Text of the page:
Jeff Pearlman's weekly in-depth, no-holds-barred conversation with a writer on writing. Available here and on iTunes
Angie Thomas: New York Times best-selling author of "The Hate U Give"
On going from anonymity to one of America's biggest authors; on finding a literary agent via Twitter; on writing in the voice of others and uncovering inspiration via real-life experiences.
Jeff Passan: ESPN.com and @espn MLB writer
On writing and reporting the saga of Drew Robinson, the Giants outfielder who attempted suicide—and lived; on knowing when to include details and when to leave details out; on having the world's sweetest first name.
Eli Saslow: Pulitzer Prize-winning Washington Post staff writer
On spending days and days in Schenectady, N.Y. to follow around a frustrated landlord and a frustrated tenant; on the keys to embedding and observing; on having reluctant subjects open up; on the trials of writing a screenplay based upon an article.
David Jordan: Co-author of "Cobra: A Life of Baseball and Brotherhood."
On taking someone else's thoughts and converting them into his written voice; on submitting (yikes) 229,000 words to a publisher; on 1970s ballplayers and the desire to be remembered.
Jasmin Sani: Editor in chief—The Panther, Chapman University's student newspaper
On running a student newspaper via Zoom during a yearlong pandemic; on leaving the house to cover a white lives matter protest; on the Trump-beholden professor who made life weird.
Chip Brantley: Co-host and writer of NPR's "White Lies," a Pulitzer finalist for investigative podcasts
On convincing people to talk when they have no desire to talk; on the ethical dilemma of feeling sorry for those who committed terrible acts; on how to investigate a podcast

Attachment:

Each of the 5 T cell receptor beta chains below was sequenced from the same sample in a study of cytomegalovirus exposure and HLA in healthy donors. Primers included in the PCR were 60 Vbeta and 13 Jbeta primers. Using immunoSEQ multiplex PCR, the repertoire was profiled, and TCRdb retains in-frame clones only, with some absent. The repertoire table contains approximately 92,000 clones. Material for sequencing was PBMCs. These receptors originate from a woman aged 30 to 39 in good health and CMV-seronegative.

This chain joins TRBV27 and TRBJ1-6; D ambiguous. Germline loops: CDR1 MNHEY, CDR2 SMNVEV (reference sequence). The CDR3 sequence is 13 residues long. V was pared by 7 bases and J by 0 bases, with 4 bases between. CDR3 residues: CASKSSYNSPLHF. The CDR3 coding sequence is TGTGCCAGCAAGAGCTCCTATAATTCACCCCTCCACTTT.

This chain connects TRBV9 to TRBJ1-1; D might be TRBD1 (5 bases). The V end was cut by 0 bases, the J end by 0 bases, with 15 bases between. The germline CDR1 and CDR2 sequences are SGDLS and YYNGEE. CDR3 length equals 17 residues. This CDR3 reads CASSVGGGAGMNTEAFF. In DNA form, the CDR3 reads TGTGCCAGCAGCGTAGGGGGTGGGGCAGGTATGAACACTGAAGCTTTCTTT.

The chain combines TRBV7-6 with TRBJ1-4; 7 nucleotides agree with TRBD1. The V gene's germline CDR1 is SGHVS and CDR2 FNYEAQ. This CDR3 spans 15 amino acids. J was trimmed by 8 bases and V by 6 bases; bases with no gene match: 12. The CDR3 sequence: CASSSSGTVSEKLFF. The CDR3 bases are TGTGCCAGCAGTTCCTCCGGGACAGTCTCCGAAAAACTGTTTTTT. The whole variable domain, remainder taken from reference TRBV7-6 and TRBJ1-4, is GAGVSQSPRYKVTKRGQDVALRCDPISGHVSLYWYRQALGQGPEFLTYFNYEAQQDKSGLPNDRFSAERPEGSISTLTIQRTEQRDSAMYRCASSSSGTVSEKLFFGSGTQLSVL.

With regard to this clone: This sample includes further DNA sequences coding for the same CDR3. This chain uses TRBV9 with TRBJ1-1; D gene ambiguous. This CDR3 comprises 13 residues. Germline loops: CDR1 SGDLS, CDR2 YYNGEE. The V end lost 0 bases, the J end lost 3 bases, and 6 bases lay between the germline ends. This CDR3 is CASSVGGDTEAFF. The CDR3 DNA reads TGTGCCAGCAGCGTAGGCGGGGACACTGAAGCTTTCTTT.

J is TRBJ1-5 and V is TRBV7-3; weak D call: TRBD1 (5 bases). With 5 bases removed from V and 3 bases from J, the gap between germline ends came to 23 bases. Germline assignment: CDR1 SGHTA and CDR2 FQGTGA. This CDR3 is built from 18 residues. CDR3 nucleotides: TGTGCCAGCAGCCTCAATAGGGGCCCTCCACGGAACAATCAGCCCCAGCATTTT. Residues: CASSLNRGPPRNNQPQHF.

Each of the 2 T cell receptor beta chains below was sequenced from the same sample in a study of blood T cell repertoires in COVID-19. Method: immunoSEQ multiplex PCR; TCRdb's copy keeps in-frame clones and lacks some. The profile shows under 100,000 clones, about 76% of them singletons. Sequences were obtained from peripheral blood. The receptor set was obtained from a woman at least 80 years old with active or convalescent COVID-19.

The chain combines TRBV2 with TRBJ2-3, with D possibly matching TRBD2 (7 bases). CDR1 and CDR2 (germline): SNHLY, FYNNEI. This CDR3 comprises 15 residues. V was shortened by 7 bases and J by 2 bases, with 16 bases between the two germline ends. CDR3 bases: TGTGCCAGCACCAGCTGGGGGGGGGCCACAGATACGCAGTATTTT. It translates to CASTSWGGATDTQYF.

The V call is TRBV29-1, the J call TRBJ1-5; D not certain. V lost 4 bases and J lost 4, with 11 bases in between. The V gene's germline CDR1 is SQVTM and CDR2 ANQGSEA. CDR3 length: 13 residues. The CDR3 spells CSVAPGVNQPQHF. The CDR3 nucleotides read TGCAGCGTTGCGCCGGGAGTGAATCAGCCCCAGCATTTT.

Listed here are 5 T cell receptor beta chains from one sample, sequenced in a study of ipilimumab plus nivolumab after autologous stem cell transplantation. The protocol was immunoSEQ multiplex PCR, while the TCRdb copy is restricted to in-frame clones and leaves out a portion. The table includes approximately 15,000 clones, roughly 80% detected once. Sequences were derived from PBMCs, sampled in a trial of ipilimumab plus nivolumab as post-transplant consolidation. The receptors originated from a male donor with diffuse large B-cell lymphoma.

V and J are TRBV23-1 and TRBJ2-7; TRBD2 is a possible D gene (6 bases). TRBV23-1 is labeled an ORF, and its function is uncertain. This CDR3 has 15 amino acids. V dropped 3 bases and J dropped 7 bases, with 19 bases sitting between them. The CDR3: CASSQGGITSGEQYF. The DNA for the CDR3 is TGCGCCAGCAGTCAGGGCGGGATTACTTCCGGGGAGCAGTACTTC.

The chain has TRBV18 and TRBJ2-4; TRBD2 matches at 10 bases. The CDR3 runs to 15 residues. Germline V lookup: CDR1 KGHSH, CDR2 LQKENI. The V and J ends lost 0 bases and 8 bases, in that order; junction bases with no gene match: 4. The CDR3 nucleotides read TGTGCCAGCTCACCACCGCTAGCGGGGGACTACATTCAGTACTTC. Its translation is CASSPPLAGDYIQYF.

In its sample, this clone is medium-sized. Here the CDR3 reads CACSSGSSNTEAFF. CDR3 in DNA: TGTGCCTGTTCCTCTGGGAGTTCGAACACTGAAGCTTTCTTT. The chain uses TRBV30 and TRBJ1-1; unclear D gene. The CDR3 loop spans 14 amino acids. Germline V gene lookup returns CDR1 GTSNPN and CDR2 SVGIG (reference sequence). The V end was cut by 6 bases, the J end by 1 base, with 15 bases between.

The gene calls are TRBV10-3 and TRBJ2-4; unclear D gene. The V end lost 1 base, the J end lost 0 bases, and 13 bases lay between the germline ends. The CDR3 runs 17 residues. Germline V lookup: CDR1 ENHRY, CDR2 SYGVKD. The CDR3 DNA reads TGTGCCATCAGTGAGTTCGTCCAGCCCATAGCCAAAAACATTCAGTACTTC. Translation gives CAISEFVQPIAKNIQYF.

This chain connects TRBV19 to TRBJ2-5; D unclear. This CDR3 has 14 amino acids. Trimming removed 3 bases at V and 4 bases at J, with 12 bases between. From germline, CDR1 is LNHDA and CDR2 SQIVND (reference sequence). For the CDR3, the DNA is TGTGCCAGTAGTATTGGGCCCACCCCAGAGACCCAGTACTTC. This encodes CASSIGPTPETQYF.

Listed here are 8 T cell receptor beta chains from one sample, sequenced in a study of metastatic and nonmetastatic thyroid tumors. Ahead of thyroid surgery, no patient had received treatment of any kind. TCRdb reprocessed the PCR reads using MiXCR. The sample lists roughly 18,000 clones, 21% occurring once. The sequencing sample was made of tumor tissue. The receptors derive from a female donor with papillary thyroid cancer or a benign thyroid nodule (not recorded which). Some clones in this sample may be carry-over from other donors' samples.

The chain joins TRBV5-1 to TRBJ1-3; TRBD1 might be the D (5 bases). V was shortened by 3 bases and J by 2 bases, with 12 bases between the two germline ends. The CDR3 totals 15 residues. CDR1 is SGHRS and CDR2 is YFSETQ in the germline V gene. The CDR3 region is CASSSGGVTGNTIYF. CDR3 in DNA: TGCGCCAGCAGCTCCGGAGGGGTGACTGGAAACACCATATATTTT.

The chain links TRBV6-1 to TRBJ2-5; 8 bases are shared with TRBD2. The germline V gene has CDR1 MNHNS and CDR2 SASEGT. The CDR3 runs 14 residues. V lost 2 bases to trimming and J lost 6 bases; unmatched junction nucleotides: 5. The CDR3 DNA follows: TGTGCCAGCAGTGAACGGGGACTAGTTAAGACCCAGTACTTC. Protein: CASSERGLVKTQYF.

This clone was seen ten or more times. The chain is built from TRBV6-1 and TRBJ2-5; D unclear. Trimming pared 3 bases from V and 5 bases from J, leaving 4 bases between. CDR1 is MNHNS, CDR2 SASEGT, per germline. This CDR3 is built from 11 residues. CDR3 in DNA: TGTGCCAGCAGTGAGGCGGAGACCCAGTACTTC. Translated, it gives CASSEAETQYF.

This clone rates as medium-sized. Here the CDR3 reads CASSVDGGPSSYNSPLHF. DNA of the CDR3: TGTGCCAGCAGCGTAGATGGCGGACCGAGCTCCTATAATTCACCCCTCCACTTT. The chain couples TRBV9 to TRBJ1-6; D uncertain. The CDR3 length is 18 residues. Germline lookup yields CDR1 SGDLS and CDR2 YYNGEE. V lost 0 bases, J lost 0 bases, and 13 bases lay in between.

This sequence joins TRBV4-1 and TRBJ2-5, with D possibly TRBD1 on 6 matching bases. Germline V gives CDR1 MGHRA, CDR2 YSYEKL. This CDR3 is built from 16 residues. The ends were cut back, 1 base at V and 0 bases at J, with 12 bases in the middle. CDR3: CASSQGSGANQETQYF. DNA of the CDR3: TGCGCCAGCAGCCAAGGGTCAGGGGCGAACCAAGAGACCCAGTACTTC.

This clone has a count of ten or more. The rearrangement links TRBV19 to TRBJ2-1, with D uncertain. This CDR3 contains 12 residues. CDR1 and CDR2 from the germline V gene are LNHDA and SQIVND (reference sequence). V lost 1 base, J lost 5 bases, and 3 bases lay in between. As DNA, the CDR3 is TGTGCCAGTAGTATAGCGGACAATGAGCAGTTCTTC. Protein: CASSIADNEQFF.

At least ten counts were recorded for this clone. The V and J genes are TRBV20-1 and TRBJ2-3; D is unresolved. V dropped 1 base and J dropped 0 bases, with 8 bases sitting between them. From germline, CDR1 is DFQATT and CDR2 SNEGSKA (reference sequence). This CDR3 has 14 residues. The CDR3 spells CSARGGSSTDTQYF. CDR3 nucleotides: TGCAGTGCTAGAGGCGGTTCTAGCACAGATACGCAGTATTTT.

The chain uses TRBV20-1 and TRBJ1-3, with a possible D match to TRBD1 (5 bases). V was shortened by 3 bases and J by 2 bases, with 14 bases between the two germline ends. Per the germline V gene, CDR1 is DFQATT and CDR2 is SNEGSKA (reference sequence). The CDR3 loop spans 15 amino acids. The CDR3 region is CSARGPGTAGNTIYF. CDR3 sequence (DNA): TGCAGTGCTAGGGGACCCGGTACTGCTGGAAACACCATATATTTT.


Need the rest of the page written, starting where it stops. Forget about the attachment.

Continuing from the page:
Entertaining and educational-what else can you ask for?
The honesty and variety Jeff and each guest brings to this podcast is invaluable. For writers like me, this is a weekly must listen for educational reasons. The entertainment value is the bonus. I'd also listen to this even if I had zero writing aspirations due to what one can glean about life from each episode.
Jeff is a fantastic writer himself, and is a excellent example to follow due to his said honesty and self-accountability in this podcast and everywhere else he puts words to web or paper pages, or speaks.
You'll learn about more than just the writing life here. There is so much knowledge about every aspect of life in these episodes due to the places Jeff courageously goes with himself and the guests.
Give this podcast a listen, unless you don't want to be informed and enlightened, and entertained along the way.
Good conversations and insight into the writing process I just wish his family was nicer to him. Really!
The best podcast out there about writing - bar none!
For the 200th episode, Jeff had his best episode ever, going for a real, non-garbage time triple-double (and not a Yinka Dare early 90s P/R/B one against A-10 scrubs!) Jeff took a look back to his early days at Sports Illustrated during SI’s halcyon days of the mid-1990s. The episode was insightful and funny, but most importantly Jeff was unvarnished in his depiction of his early career cockiness. The tale of an early 20s swaggering college grad with a chip on his shoulders, sharp elbows and a lack of humility and self-awareness is oft-told. What sets Jeff apart (and this podcast episode) is Jeff’s willingness to point his pen and mike at himself.